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Follow Jesus Early, Pope Tells Youths

Religion: 'Do not wait until you are older' to take the holy path, he counsels in Toronto.


TORONTO — In a homily that was more motivational speech than sermon, Pope John Paul II challenged half a million young Catholics here Saturday to become "a new generation of builders [who] must learn to build, brick by brick, the city of God within the city of man."

The three-hour evening service--called a vigil in Catholic parlance--is the final warmup event for World Youth Day before today's climactic papal Mass, which organizers predict will draw 1 million people. John Paul established World Youth Day 15 years ago to bolster the younger generation's commitment to the church.

Speaking just after the sun set on a warm Canadian night, the pontiff built on the theme that he began last week at the opening ceremony: Jesus Christ is the cornerstone of a happy life and compassionate society.

"God is entrusting to you the task, at once difficult and uplifting, of working with him in the building of the civilization of love," said the 82-year-old pope from his large white-and-gold chair on a platform high above Downsview Park, an abandoned military base.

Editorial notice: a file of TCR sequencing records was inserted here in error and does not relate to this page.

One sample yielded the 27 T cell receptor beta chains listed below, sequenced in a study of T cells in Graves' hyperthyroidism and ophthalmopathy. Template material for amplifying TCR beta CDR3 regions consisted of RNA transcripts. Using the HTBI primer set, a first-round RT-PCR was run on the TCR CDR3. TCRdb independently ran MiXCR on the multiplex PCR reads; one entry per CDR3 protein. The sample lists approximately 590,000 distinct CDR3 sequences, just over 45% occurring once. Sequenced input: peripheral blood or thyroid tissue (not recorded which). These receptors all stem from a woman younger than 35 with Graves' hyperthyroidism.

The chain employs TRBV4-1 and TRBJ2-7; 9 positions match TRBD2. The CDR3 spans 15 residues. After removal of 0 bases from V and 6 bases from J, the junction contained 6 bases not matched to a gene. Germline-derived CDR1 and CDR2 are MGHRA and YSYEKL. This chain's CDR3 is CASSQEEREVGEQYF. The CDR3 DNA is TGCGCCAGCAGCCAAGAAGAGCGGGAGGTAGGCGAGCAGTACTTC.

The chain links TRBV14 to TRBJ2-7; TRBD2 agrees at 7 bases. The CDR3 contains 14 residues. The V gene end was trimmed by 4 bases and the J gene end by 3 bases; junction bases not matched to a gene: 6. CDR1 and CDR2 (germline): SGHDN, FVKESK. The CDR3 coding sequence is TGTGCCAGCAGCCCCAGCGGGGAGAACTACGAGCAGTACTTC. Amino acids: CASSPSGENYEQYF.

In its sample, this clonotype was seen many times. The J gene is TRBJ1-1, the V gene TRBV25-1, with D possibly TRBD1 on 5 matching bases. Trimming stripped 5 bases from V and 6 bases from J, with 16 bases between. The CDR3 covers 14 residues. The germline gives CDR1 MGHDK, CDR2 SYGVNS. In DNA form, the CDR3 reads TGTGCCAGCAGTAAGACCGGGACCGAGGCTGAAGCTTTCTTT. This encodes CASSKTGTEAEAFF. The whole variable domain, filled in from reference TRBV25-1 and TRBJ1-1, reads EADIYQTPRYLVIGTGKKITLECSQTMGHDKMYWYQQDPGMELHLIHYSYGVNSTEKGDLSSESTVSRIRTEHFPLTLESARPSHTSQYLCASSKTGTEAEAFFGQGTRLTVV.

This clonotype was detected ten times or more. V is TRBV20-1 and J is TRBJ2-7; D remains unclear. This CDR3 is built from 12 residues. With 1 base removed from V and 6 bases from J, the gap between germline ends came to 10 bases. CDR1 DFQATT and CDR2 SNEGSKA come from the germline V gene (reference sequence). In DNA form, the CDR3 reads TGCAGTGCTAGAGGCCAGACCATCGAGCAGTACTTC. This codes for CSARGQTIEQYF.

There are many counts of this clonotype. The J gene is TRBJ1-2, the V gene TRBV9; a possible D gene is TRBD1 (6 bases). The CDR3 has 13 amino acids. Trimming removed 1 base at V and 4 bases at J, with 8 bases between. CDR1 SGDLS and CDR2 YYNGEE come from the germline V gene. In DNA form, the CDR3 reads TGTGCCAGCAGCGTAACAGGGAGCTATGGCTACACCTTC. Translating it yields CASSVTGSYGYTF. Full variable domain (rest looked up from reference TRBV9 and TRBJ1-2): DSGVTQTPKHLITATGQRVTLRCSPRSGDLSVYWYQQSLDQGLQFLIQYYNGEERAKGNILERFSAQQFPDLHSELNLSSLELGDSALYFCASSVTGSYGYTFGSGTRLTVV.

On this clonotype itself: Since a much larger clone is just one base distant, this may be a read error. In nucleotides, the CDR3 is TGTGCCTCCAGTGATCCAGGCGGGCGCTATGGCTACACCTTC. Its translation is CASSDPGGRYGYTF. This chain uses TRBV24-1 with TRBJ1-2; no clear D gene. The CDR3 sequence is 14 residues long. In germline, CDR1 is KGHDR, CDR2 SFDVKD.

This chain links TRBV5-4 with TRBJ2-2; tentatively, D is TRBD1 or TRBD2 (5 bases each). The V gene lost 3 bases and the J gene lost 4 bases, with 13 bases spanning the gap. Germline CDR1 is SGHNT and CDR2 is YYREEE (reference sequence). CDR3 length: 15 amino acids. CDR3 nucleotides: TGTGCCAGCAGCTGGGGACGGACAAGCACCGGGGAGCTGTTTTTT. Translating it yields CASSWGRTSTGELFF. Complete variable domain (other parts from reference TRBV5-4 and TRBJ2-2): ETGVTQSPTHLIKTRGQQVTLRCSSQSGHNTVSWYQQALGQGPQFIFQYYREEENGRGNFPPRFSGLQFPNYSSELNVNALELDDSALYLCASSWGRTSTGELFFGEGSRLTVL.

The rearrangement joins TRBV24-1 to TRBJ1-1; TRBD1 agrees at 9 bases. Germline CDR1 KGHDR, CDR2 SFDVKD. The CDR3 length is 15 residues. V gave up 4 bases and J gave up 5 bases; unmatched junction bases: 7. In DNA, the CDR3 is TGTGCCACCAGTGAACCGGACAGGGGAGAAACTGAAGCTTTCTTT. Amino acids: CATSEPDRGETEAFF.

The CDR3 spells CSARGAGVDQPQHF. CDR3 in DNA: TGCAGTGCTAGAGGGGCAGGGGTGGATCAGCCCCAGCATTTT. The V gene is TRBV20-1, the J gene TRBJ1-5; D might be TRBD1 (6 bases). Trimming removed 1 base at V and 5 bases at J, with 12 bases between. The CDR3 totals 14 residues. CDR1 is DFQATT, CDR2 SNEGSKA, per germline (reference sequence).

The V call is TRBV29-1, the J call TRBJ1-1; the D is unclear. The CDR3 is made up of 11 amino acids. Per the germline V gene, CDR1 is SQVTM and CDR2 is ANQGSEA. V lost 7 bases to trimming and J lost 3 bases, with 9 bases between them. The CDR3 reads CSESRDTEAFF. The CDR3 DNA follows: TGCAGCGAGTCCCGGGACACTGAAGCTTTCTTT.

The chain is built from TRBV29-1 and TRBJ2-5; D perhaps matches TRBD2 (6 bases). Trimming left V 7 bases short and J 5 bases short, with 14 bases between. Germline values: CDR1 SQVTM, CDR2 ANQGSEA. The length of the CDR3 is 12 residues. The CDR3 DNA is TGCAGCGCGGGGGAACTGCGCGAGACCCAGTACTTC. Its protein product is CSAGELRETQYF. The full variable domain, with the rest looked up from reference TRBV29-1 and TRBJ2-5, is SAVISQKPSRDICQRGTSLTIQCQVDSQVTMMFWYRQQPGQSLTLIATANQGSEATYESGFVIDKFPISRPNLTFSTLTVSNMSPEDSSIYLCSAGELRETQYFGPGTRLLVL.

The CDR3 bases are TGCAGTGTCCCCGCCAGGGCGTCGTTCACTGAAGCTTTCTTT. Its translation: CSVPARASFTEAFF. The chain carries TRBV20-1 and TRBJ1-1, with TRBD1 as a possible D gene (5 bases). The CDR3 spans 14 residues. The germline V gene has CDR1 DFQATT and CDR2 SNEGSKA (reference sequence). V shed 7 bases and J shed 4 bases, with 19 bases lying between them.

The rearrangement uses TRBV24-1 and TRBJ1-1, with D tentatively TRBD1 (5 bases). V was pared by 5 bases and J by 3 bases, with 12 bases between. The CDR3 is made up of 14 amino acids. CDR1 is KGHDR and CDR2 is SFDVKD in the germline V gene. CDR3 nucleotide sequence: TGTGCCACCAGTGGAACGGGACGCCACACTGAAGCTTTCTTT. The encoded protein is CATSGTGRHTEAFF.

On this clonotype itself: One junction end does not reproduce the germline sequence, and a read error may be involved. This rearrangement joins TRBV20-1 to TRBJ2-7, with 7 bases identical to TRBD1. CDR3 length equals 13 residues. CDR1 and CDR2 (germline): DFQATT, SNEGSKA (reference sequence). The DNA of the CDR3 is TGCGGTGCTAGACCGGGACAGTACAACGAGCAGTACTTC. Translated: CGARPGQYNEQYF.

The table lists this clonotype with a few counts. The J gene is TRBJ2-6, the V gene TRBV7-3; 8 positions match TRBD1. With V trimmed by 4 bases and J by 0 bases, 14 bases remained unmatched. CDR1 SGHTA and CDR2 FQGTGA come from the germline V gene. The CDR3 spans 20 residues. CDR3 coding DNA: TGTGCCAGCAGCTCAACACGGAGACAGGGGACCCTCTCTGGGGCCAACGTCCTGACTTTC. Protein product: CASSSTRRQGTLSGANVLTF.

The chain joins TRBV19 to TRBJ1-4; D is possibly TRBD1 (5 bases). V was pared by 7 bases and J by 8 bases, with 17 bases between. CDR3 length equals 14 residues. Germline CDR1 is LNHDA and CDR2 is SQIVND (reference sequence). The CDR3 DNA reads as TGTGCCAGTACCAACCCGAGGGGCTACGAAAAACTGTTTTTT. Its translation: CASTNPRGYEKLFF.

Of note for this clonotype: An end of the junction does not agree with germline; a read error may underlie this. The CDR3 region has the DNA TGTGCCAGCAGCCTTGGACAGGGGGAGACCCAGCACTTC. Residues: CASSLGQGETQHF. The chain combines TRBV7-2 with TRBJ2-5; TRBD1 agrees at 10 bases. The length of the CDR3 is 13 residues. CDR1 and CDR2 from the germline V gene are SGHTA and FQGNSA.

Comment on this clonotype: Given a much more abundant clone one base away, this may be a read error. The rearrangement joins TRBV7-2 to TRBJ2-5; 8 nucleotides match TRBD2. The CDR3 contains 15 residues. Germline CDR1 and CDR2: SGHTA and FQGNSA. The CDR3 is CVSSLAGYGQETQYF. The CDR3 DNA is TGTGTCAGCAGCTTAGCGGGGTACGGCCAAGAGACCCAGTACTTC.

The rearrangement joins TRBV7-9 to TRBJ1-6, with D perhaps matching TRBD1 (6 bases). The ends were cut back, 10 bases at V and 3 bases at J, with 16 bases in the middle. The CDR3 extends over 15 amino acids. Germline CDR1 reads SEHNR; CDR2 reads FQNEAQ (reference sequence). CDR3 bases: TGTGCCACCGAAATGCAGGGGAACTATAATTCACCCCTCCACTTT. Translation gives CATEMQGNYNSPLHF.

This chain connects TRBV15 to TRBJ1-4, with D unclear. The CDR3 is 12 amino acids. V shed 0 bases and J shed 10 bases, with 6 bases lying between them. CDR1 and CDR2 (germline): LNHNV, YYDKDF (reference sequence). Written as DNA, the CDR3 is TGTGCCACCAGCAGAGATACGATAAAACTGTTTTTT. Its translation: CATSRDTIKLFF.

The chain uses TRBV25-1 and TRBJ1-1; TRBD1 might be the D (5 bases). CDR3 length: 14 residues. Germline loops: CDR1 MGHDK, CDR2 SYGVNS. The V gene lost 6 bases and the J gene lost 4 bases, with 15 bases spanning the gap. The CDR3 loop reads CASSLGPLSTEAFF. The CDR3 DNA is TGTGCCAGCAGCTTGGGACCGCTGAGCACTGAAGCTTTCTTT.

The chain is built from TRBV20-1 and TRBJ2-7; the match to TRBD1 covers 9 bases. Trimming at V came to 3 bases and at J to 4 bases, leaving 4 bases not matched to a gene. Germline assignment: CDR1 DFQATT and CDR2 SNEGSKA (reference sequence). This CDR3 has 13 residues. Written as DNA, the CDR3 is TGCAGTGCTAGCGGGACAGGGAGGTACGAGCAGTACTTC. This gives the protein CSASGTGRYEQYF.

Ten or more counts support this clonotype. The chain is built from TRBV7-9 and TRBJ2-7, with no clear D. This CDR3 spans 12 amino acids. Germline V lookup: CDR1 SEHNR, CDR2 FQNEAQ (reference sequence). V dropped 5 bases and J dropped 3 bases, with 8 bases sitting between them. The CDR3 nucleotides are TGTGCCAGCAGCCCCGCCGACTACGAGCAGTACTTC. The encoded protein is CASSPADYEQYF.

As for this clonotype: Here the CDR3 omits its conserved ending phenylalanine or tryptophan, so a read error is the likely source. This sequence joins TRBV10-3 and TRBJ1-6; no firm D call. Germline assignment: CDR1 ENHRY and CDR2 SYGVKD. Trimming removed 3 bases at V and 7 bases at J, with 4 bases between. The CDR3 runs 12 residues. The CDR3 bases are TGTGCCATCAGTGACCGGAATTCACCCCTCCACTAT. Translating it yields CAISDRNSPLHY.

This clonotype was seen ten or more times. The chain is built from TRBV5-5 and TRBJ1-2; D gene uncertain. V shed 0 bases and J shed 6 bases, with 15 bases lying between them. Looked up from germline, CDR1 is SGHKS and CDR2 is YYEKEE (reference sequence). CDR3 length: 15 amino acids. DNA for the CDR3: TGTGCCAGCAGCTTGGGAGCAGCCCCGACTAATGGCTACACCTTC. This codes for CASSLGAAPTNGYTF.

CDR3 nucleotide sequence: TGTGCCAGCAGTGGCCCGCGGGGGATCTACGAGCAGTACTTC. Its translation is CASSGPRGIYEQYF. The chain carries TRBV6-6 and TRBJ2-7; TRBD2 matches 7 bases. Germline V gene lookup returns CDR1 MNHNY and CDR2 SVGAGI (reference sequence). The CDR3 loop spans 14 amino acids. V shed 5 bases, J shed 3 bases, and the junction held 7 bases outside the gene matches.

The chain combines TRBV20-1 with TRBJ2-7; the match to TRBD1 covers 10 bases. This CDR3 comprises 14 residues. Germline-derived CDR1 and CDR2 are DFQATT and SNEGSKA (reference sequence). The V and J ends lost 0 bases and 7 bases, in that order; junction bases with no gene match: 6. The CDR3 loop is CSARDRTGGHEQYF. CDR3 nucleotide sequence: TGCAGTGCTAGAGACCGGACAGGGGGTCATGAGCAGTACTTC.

Hundreds of thousands were to spend Saturday night in sleeping bags and makeshift tents on the former base's runways and fields to be ready for the early morning Mass.

Once again, John Paul steered clear of mentioning the sexual abuse scandal that beset the Roman Catholic Church this year. Instead, the pontiff has used his three public appearances to encourage young Catholics to become "the salt of the earth ... the light of the world"--the theme for this year's World Youth Day--by following the countercultural example set by Jesus.

"Let the light of Christ shine in your lives," he said. "Do not wait until you are older in order to set out on the path of holiness. In the quest for justice, in the promotion of peace, in your commitment to brotherhood and solidarity, let no one surpass you."

With John Paul as the star attraction, millions of young Catholics usually make the pilgrimage to World Youth Day, which is held about every two years. But only slightly more than 200,000 participants have registered for the Toronto event, though the crowds have swelled considerably during the pope's public appearances. Organizers blame travelers' post-Sept. 11 concerns and the uncertainty of the pope's health for the downturn.

The surprising stamina that the ailing John Paul displayed earlier in the week continued late Saturday. His voice remained relatively strong as he spoke from prepared text in English, French, Spanish, Italian and Polish.

In a concession to the advances of Parkinson's disease and the pope's other maladies, aides wheeled him onto the stage on a small platform and he remained seated throughout the service.

The pope will fly to Guatemala on Monday for the second leg of his 11-day trip in the Americas.

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